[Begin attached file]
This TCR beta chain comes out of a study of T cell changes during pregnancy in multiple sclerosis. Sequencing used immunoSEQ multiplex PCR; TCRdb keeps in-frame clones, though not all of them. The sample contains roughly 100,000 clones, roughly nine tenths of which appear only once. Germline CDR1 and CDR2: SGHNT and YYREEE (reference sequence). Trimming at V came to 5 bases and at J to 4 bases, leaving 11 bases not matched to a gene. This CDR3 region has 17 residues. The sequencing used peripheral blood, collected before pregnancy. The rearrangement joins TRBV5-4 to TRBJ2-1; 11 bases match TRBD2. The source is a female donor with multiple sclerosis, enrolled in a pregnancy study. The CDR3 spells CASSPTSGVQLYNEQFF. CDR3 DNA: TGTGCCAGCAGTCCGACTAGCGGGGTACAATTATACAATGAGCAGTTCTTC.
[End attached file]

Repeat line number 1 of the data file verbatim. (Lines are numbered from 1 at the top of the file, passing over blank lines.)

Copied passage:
This TCR beta chain comes out of a study of T cell changes during pregnancy in multiple sclerosis. Sequencing used immunoSEQ multiplex PCR; TCRdb keeps in-frame clones, though not all of them. The sample contains roughly 100,000 clones, roughly nine tenths of which appear only once. Germline CDR1 and CDR2: SGHNT and YYREEE (reference sequence). Trimming at V came to 5 bases and at J to 4 bases, leaving 11 bases not matched to a gene. This CDR3 region has 17 residues. The sequencing used peripheral blood, collected before pregnancy. The rearrangement joins TRBV5-4 to TRBJ2-1; 11 bases match TRBD2. The source is a female donor with multiple sclerosis, enrolled in a pregnancy study. The CDR3 spells CASSPTSGVQLYNEQFF. CDR3 DNA: TGTGCCAGCAGTCCGACTAGCGGGGTACAATTATACAATGAGCAGTTCTTC.